Brexit has left many Britons with an air of uncertainty surrounding things where we have previously used products, labour or skills from other countries within Europe. The medical industry is no different, so it is important to help patients understand what, if anything, the effect that leaving the EU will have on their medical requirements.
Although some EU laws have received a bad press, others have been welcomed and the UK has benefitted from some legislation passed in EU courts. Regulation of medical ‘devices’ is one such law whereby revisions have been made that provide UK patients with a higher degree of safety than before it was amended. The law governing medical devices now places a higher level of regulation upon a vast range of items. ‘Devices’ in this sense is a broad term covering a wide variety of things which are given to patients to benefit from their health. This ranges from smaller items such as plasters, contact lenses and pregnancy tests, to high value items such as hip replacements, x-ray machines and pacemakers.
The aim of these enhanced regulations is to ensure a consistency with safety testing so that all EU citizens can be reassured regarding the medical devices they use or are fitted with. It also encourages ‘free and fair trade of the products throughout the EU’; meaning components are readily available from trusted suppliers.
These changes have been come about because of cases whereby non-regulated components have been used in devices such as breast implants and hip replacements, and the revised laws are designed to ensure this does not happen again.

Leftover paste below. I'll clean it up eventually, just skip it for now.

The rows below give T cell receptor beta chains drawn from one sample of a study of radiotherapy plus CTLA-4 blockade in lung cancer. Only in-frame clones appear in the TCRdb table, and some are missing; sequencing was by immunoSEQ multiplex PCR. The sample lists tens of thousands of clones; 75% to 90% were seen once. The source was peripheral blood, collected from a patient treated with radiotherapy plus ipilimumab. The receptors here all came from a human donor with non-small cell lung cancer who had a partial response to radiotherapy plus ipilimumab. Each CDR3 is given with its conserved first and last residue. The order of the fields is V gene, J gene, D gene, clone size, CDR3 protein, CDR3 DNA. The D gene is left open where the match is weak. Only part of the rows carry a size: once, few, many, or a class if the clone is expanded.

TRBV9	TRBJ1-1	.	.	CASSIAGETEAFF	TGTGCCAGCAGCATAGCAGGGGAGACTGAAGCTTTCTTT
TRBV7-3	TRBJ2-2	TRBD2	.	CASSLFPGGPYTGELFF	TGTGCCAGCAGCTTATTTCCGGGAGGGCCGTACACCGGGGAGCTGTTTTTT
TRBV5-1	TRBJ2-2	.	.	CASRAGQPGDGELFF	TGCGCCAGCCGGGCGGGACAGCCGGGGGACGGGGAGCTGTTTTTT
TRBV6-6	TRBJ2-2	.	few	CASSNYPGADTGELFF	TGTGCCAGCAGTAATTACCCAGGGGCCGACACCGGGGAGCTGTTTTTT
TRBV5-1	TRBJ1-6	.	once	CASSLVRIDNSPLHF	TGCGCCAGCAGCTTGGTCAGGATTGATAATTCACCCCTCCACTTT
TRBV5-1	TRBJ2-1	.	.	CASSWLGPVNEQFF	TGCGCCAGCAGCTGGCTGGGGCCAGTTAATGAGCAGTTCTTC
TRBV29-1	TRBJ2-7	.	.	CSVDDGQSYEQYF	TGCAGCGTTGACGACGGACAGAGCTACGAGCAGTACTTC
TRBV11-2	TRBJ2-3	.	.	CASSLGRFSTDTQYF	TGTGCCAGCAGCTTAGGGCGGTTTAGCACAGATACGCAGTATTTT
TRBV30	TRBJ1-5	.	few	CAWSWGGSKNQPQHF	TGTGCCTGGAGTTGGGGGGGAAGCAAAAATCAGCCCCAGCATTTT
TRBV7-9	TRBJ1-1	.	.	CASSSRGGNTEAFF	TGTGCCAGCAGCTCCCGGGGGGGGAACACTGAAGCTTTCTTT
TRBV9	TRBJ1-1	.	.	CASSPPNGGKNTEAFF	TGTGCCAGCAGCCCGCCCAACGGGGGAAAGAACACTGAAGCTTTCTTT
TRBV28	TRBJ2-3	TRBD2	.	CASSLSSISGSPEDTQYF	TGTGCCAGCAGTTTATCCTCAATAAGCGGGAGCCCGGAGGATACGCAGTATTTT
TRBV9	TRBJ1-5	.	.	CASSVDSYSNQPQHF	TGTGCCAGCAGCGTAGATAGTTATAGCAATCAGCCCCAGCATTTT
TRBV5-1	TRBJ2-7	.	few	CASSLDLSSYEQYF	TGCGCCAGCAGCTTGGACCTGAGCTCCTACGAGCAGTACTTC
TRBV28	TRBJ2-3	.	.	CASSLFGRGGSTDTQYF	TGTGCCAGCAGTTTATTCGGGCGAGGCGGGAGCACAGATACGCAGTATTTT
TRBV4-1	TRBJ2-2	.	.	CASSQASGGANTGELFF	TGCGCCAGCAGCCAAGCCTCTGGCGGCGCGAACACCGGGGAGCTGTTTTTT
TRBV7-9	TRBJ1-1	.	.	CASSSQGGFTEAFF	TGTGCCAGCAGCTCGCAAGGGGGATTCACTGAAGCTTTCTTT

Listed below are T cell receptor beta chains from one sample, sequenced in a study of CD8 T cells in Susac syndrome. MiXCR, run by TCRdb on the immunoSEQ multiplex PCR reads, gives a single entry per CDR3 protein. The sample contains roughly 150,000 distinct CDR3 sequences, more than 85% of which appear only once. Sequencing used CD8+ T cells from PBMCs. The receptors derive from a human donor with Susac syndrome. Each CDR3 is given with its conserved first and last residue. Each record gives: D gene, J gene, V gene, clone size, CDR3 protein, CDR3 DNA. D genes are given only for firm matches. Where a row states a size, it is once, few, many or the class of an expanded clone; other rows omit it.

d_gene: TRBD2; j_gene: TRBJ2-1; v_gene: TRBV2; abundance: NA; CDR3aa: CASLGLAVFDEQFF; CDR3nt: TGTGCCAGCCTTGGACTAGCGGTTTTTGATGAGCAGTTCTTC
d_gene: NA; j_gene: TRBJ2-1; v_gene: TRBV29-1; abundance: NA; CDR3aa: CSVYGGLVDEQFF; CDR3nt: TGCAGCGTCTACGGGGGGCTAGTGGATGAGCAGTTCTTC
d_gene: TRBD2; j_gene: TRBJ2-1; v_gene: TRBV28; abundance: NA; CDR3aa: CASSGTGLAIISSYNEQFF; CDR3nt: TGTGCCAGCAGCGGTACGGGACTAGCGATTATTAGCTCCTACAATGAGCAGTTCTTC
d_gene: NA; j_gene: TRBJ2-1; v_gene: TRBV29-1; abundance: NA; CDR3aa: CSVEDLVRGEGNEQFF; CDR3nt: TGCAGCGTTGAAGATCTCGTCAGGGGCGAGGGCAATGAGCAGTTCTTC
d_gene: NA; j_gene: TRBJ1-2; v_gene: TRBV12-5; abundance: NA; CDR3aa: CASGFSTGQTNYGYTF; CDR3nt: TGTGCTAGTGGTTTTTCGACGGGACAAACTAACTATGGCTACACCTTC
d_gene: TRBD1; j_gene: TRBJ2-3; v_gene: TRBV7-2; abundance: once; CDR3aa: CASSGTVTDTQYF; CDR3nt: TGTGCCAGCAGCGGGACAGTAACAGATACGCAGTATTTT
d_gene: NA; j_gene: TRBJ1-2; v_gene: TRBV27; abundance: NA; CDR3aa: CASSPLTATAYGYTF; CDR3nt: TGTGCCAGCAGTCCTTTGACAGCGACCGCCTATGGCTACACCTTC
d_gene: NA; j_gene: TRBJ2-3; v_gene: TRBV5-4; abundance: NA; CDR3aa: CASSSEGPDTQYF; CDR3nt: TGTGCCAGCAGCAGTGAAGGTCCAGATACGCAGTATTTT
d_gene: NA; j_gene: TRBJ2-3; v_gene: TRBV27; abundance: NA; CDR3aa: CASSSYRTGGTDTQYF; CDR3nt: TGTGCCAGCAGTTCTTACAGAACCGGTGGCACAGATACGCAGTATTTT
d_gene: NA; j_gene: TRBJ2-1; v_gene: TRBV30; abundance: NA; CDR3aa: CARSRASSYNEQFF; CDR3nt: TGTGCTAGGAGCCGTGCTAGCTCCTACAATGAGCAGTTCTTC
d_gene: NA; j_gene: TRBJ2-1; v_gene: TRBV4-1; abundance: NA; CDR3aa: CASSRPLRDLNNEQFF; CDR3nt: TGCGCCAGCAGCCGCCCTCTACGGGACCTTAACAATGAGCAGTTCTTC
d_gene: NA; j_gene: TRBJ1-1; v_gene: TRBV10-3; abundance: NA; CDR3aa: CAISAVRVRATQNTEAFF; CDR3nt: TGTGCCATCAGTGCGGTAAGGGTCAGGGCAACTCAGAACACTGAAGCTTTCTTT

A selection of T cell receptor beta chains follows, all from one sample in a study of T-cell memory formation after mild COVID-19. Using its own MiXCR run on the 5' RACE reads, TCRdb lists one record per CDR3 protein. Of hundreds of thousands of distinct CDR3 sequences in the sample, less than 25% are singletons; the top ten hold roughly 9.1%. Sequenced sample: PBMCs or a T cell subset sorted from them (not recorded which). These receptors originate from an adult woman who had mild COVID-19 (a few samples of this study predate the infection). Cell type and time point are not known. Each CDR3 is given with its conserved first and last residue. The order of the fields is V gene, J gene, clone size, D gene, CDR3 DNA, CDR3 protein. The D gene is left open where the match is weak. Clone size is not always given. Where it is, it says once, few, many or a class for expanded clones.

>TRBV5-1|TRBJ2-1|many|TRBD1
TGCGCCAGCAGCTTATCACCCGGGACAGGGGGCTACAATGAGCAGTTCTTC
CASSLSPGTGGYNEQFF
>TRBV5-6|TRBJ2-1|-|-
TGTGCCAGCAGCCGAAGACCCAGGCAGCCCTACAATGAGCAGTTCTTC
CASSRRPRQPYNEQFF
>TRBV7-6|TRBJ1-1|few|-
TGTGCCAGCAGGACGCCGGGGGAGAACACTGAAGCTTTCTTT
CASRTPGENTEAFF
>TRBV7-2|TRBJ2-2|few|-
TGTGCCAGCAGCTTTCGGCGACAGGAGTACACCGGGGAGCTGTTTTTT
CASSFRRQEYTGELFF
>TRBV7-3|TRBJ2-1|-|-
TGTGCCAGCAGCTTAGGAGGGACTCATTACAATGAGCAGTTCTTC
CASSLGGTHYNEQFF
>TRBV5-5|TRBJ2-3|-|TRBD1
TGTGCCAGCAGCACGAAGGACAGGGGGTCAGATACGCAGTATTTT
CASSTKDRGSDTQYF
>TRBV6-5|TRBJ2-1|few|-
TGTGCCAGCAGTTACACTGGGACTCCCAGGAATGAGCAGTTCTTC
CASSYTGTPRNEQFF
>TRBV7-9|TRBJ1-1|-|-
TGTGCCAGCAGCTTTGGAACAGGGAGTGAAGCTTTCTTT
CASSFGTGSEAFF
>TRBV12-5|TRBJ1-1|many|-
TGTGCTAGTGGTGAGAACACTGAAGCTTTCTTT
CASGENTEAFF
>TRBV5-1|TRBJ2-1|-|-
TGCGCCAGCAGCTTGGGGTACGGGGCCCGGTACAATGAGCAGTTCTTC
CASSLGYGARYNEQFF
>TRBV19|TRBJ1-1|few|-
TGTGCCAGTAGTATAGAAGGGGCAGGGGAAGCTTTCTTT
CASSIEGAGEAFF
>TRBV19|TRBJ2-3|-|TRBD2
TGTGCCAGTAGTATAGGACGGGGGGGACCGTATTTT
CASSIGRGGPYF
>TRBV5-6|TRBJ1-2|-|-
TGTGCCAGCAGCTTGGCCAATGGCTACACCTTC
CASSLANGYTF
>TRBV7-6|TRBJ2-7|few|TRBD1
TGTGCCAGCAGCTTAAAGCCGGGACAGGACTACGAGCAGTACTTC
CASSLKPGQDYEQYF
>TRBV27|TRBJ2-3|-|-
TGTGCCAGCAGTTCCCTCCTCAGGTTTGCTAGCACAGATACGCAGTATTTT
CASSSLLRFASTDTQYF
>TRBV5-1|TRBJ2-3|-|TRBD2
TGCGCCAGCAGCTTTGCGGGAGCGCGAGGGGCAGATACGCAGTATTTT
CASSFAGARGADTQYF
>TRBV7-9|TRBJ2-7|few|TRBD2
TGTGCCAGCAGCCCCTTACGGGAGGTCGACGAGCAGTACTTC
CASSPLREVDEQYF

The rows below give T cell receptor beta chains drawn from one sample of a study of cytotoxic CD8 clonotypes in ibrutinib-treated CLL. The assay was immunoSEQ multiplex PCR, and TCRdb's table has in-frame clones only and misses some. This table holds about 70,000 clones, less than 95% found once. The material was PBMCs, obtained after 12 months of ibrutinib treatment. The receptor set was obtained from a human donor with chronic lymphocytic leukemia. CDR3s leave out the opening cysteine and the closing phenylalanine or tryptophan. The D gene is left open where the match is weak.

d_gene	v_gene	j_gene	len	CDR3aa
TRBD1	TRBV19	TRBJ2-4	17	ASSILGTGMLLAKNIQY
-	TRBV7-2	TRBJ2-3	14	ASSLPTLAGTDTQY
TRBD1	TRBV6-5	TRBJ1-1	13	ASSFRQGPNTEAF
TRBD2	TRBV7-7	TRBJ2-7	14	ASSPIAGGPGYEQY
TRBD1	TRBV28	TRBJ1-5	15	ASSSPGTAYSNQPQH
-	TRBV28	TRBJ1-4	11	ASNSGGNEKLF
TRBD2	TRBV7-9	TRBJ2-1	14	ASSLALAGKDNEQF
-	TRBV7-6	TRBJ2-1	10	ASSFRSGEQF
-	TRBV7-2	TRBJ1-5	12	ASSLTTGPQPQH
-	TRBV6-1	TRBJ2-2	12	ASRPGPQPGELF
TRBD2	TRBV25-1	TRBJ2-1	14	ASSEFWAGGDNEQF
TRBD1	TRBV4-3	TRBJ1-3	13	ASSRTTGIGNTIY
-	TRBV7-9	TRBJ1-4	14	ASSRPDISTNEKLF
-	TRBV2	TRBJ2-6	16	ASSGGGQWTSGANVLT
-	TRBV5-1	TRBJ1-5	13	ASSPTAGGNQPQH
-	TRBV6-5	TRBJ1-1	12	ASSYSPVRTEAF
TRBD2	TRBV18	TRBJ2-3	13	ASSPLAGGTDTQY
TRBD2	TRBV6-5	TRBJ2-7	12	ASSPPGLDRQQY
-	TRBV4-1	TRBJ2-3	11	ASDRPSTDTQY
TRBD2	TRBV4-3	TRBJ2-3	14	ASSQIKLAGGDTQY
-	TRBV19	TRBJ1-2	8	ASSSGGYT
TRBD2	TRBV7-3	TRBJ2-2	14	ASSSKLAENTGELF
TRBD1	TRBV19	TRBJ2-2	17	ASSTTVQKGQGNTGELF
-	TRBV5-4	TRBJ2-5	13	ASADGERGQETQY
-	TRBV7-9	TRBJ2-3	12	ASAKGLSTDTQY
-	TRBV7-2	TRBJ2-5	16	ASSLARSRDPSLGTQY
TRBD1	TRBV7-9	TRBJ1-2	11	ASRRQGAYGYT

Breast implants made by the company PIP are a well-known example of where old legislation failed the consumer. PIP manufactured its own silicone, rather than use the more expensive medically-approved silicone. The result was that thousands of women in the UK received implements containing potentially harmful chemicals, many of whom have had to have their implants removed or replaced as a result.
The same is true for hip replacements. A company called 3M fell foul of using components that were not as heavily regulated as they should have been. During the 1990’s they produced a copy of the widely used Charnley hip, which performed very badly and was more likely to come loose and need further re-work, compared with more rigorously tested alternatives. DePuy Orthopaedics developed a metal-on-metal joint replacement called an Articular Surface Replacement (ASR) which contained components that had not undergone the rigorous medical testing they should have done. The result here was that tiny fragments wore off the synthetic joint and entered the surrounding muscle and tissue, some even entered the bloodstream.
The UK also has a National Joint Registry (NJR) and something called Beyond Compliance. The NJR records all hips implanted in England and Wales and identifies when they require revision, allowing surgeons to distinguish between different implants and choose designs with a low failure rate. Beyond Compliance allows new designs which are developed to be monitored before general release. Newly developed hip replacement implants are implanted in a controlled manner by selected centres, before general release. Beyond Compliance is “a service to support the safe and stepwise introduction of new or modified implantable medical devices.”
For patients who wish to undergo a hip replacement, be reassured that orthopaedic surgeons such as Mr Simon Bridle only operate using devices that have undergone the comprehensive medical testing required before these products are released to the EU marketplace. This will continue to be the case, regardless of the UK’s status within the EU.